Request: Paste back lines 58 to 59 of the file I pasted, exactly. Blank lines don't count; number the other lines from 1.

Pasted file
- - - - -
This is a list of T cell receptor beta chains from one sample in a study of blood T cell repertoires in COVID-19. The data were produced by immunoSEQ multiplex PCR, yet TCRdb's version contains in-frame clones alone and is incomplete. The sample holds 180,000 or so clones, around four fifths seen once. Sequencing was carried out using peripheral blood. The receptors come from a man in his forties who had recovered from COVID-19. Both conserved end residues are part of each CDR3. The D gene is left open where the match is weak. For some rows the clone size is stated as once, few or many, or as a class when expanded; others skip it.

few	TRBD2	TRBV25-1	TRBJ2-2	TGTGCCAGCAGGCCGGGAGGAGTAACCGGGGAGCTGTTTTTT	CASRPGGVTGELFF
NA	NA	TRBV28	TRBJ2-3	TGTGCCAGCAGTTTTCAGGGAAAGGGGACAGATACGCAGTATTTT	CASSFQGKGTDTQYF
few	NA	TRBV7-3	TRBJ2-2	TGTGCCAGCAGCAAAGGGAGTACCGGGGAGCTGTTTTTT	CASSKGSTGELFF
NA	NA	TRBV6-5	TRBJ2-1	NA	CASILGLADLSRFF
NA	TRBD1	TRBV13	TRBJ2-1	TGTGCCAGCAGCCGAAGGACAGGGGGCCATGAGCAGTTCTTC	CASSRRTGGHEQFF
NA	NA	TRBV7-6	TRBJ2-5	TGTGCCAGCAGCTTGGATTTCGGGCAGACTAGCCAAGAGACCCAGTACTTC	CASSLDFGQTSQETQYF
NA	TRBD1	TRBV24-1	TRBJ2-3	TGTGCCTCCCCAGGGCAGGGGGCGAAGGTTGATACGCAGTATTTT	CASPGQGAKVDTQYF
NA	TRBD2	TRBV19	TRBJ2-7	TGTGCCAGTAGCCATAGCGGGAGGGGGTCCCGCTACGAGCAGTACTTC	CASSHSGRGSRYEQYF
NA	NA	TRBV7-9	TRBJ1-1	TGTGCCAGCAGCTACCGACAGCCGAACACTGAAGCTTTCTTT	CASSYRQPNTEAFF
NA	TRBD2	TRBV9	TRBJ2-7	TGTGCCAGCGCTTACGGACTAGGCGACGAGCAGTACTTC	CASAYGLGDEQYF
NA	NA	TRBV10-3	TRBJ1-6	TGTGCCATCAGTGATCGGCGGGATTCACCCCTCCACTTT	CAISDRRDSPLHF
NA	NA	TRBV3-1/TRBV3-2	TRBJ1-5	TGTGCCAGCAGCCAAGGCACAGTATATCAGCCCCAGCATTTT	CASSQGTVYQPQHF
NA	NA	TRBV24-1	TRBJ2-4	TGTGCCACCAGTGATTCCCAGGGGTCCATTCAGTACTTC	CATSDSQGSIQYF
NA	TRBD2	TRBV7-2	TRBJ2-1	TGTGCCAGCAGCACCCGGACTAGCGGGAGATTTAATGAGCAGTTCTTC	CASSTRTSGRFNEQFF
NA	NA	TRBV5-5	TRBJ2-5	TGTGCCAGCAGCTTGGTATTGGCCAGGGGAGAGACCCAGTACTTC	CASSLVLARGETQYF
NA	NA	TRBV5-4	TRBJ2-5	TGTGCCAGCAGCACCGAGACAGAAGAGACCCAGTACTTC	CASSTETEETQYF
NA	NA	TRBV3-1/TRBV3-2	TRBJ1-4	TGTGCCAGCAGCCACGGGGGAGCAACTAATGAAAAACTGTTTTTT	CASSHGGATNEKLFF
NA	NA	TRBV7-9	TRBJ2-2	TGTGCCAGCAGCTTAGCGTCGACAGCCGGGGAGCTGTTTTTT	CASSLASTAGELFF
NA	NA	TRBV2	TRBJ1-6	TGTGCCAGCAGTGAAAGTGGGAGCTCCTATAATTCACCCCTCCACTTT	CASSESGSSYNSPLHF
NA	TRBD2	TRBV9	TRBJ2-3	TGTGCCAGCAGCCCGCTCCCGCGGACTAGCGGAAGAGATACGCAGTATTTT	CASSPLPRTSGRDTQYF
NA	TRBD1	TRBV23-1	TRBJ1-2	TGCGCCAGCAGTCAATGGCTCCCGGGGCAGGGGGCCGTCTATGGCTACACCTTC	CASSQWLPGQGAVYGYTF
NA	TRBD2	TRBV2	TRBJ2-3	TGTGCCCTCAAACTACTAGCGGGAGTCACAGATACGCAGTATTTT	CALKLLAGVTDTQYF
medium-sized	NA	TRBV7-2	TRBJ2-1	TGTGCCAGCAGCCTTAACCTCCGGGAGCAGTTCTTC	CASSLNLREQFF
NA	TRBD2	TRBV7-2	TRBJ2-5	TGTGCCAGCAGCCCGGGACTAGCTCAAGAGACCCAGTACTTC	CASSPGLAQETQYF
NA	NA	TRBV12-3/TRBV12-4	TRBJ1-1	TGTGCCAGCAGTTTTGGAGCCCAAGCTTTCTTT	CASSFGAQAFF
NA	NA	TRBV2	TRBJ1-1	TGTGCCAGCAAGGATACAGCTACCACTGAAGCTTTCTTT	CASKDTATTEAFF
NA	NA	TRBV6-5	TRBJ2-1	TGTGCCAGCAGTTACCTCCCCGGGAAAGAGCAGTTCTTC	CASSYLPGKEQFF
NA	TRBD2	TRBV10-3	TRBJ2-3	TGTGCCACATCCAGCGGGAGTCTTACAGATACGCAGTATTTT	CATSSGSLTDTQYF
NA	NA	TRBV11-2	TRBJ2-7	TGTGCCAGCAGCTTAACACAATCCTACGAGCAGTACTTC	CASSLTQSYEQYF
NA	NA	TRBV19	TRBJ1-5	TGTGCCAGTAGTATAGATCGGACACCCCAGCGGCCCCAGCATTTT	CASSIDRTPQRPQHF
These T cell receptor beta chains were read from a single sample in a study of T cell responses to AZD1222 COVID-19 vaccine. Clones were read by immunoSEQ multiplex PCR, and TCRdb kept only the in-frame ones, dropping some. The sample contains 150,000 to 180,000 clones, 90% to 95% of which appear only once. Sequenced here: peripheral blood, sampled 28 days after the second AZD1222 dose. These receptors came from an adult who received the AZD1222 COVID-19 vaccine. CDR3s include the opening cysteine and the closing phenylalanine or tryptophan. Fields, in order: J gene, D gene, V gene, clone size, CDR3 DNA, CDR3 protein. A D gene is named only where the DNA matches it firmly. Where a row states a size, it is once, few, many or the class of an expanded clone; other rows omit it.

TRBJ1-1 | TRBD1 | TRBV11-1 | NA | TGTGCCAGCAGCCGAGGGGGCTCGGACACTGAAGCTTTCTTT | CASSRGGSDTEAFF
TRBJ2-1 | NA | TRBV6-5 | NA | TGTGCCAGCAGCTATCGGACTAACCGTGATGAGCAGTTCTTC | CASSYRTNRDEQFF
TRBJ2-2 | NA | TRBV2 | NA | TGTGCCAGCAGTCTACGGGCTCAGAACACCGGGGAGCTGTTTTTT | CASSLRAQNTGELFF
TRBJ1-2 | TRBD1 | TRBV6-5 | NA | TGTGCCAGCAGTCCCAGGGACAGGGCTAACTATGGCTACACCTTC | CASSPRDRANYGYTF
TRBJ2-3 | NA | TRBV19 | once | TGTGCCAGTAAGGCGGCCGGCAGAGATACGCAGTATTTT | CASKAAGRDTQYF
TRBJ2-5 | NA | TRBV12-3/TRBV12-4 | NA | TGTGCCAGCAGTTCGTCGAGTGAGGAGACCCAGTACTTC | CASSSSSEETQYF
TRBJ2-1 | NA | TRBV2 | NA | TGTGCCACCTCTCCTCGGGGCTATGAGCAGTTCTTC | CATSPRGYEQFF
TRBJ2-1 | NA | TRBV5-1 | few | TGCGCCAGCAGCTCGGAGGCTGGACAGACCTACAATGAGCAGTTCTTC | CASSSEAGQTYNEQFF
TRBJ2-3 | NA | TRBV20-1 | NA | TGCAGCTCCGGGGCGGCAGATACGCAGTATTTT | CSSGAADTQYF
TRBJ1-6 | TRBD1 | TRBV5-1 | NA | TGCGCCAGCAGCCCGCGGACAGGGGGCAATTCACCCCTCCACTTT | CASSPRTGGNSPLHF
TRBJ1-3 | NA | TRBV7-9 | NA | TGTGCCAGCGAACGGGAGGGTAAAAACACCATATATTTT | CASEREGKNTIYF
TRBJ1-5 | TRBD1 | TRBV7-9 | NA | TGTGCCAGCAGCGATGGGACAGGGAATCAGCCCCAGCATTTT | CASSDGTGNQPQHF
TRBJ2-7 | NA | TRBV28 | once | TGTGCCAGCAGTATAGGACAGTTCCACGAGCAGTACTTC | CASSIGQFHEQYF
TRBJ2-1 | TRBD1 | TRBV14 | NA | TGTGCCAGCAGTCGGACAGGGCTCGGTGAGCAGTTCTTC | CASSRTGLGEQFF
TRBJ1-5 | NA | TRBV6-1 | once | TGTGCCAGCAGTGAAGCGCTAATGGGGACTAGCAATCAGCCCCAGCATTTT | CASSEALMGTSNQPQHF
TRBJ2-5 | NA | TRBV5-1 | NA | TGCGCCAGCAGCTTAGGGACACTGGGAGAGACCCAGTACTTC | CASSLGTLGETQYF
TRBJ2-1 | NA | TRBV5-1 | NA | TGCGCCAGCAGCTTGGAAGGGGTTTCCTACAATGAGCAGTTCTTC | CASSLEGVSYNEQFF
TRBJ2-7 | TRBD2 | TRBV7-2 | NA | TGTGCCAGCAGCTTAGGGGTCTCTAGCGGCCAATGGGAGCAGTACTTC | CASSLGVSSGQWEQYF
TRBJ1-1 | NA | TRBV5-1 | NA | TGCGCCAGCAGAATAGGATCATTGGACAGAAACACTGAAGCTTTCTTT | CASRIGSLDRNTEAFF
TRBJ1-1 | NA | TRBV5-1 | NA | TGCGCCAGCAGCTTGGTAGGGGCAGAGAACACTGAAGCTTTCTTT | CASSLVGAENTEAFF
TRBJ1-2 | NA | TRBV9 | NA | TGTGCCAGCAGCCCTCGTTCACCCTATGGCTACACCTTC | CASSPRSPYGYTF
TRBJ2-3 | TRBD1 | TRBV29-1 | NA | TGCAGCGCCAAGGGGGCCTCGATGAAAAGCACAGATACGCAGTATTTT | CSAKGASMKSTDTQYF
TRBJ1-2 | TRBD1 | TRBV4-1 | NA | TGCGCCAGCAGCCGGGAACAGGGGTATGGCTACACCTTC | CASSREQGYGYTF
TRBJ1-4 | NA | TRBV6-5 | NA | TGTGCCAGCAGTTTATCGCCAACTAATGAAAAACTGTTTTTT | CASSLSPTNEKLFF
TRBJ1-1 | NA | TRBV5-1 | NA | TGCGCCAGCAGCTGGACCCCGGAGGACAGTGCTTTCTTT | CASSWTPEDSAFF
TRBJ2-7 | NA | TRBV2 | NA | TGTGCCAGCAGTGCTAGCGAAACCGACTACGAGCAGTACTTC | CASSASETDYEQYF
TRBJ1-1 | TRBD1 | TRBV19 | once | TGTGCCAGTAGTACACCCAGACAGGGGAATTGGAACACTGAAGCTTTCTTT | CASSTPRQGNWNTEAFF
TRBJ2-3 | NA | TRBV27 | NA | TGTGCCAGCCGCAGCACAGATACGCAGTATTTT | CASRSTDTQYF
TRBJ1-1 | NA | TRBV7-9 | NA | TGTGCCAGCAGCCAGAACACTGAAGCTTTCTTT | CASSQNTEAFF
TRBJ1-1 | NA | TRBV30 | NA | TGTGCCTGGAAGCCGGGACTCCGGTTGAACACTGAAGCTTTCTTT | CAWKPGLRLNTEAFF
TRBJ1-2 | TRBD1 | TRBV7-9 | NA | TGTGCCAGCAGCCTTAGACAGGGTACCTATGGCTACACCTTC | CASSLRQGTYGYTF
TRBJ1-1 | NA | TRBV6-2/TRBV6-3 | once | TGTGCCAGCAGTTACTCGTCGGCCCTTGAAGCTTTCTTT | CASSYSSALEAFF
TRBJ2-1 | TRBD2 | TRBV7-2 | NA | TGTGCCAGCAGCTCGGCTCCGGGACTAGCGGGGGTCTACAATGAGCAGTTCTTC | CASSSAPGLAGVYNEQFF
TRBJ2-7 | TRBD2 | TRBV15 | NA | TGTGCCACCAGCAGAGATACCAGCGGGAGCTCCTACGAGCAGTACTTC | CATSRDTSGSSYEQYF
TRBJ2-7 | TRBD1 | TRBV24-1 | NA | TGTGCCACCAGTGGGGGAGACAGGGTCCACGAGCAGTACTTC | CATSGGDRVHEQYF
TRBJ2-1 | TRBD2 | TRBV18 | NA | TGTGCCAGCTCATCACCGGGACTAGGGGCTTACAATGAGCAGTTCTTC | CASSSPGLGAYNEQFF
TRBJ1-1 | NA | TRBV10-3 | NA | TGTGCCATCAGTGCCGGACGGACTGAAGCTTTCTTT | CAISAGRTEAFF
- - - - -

TRBJ2-7 | NA | TRBV2 | NA | TGTGCCAGCAGTGCTAGCGAAACCGACTACGAGCAGTACTTC | CASSASETDYEQYF
TRBJ1-1 | TRBD1 | TRBV19 | once | TGTGCCAGTAGTACACCCAGACAGGGGAATTGGAACACTGAAGCTTTCTTT | CASSTPRQGNWNTEAFF